After four years, the New York City Police Department (NYPD) announced the start of administrative proceedings against Daniel Pantaleo, the officer who choked Eric Garner to death in 2014. If judged to have committed misconduct, Pantaleo faces penalties ranging from a warning, the loss of time off, or the loss of his job.
Last week marked the four-year anniversary of the murder, which was caught on video and viewed by millions. Garner’s death was one of a series of high-profile police killings in 2014 that provoked large-scale protests in New York and cities around the country.
Garner’s only “crime” on the day that he was killed by Pantaleo was failing to passively submit to police harassment. He was regularly targeted by local cops, accused of selling untaxed loose cigarettes. Yet on the afternoon of July 17, 2014, he did nothing more than break up a fight. As Garner protested unrelenting badgering from the police, Pantaleo attacked.
Video shows the NYPD officer jumped on the man’s back and placed him in a choke hold. Even after Garner collapsed, Pantaleo and a swarm of other officers continued the assault. They continued to press amid Garner’s desperate cries of “I can’t breathe.”
Garner laid on the ground unconscious for several minutes, without any aid administered by police, until he was taken away in an ambulance.
Despite the clear evidence of criminality, local and national authorities have conspired to ensure the police killing goes unpunished. The prosecutor in Staten Island secured an exoneration in the criminal case, downplaying and interfering in eye-witness testimony. A grand jury voted not to indict in December 2014.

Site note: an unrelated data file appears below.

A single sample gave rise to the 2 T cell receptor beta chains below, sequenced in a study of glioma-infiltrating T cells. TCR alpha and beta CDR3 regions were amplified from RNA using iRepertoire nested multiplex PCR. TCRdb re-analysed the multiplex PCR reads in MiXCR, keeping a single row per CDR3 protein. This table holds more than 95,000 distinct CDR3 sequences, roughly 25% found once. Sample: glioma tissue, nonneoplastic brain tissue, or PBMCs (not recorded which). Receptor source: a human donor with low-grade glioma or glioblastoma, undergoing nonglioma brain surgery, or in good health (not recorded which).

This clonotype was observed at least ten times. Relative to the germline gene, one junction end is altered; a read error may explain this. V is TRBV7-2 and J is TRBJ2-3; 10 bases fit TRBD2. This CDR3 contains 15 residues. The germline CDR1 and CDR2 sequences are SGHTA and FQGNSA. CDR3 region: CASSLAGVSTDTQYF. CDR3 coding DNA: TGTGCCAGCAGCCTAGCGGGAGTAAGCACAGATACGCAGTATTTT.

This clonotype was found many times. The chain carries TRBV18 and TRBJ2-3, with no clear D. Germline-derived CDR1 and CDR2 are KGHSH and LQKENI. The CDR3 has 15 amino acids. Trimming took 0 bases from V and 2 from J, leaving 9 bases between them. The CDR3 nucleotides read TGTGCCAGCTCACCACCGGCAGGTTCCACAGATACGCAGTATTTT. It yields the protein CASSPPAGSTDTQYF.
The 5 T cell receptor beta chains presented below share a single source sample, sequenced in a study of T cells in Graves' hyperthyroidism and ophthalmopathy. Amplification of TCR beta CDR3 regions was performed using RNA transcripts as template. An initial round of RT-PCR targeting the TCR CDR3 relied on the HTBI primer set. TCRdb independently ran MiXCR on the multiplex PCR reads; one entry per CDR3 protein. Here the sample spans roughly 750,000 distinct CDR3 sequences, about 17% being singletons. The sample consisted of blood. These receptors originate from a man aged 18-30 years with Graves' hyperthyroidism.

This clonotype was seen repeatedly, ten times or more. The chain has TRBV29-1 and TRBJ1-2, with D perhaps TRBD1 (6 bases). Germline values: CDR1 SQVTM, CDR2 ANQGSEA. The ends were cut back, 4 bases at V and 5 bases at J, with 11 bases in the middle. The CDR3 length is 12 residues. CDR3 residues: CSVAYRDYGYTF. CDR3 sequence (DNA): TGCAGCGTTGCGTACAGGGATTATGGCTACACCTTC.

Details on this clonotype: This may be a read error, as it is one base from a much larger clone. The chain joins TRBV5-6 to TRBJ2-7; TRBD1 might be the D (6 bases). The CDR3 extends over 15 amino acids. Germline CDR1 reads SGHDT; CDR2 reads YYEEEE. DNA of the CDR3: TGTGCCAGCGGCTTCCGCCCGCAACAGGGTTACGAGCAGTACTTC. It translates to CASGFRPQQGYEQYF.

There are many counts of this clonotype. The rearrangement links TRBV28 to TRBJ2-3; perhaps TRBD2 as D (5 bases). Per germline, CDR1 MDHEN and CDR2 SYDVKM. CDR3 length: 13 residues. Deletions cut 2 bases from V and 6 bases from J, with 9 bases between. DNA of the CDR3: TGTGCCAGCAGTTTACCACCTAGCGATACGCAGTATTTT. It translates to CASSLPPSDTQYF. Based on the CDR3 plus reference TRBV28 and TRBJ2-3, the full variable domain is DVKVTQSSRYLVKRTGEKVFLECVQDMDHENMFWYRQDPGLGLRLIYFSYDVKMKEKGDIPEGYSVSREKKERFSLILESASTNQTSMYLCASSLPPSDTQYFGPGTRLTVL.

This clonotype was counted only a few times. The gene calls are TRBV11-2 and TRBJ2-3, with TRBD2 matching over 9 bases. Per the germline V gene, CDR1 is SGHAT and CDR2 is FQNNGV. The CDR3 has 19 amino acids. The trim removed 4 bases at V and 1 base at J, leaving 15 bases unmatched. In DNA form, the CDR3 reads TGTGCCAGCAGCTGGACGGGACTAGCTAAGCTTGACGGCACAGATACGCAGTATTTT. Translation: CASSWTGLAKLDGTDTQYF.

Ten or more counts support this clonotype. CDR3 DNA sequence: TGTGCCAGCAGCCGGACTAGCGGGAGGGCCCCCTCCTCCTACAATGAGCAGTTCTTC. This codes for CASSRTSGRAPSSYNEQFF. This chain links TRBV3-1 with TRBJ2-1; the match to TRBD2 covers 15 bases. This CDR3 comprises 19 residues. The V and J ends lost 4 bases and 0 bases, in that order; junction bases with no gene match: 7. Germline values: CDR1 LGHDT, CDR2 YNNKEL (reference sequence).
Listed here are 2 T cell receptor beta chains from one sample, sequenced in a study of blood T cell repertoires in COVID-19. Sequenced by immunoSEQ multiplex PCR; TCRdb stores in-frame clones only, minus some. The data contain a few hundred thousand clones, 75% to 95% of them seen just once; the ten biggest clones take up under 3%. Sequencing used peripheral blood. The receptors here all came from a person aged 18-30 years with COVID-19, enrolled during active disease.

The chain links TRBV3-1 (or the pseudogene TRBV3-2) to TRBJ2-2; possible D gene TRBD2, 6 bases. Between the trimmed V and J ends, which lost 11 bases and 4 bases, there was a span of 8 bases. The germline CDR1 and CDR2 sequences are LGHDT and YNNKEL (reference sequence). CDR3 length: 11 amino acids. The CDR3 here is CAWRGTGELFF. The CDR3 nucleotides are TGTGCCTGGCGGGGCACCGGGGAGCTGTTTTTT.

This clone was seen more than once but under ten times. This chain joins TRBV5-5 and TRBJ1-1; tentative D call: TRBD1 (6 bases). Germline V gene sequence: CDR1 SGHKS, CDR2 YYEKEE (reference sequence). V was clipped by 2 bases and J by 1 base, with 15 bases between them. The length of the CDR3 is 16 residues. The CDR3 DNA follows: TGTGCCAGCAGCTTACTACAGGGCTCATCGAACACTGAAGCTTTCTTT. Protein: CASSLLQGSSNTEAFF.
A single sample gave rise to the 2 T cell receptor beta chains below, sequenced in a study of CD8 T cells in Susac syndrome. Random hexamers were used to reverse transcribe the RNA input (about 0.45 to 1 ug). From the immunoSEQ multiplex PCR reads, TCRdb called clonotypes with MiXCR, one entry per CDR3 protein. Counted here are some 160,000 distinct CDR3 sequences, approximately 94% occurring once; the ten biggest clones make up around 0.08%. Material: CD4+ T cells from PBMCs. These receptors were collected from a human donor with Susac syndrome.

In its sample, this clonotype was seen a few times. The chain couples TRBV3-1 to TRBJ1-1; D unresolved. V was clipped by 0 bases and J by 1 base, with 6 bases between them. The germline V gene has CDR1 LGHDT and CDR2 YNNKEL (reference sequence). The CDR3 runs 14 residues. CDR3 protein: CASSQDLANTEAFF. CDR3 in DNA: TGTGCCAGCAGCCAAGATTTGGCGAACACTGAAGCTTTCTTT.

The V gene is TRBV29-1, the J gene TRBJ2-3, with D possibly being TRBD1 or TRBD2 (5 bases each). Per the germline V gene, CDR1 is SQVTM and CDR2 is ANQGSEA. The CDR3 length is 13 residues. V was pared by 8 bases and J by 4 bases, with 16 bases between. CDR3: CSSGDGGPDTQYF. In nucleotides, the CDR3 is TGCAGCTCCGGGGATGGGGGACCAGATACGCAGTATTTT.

Following an eruption of outrage and protests against the injustice, the Obama Justice Department sought to diffuse anger by initiating a federal civil rights investigation. The case lingered for the remaining two years of the Obama administration and another year and a half under Trump. In April of this year, career Department of Justice attorneys recommended moving forward with charges against Pantaleo, but senior officials have refused to act.
This outcome is consistent with the overwhelming majority of similar cases at the Department of Justice. Over the last decade, federal prosecutors have failed to bring charges against police officers in 96 percent of civil rights cases.
Pantaleo, who had a long history of misconduct even before killing Garner, has remained on the force throughout this protracted process, assigned to desk duty. NYPD officials justified delaying the administrative proceedings for four years on the grounds that the federal investigation was ongoing.
Meanwhile, Garner’s family and supporters have continued to demand a criminal prosecution. Gwen Carr, the victim’s mother, said in a statement, “We want them to move forward expeditiously. But we have just been left hanging—and we got the sense that nothing was happening. We want all six police officers involved in my son’s murder to be held accountable.”
Aside from Pantaleo, the NYPD has indicated only one other officer, Kizzy Adonis, the sergeant on duty at the time, who may face internal discipline. However, unlike Pantaleo, Adonis will not likely go before the Civilian Complaint Review Board (CCRB), where the most serious cases are prosecuted.
The CCRB itself was created in response to revelations of rampant abuse and corruption in the NYPD decades ago. It has gone through a series of reforms and reconstitutions yet has done nothing to alter the brutal nature of the nation’s largest police force. The CCRB in fact has a long history of covering up for and ignoring the police abuses it is charged with rooting out.
The NYPD continued its killing spree with the gunning down of a mentally ill Brooklyn resident, Saheed Vassell, in April of this year. No charges have been filed against the officers who shot the unarmed Vassell eight times.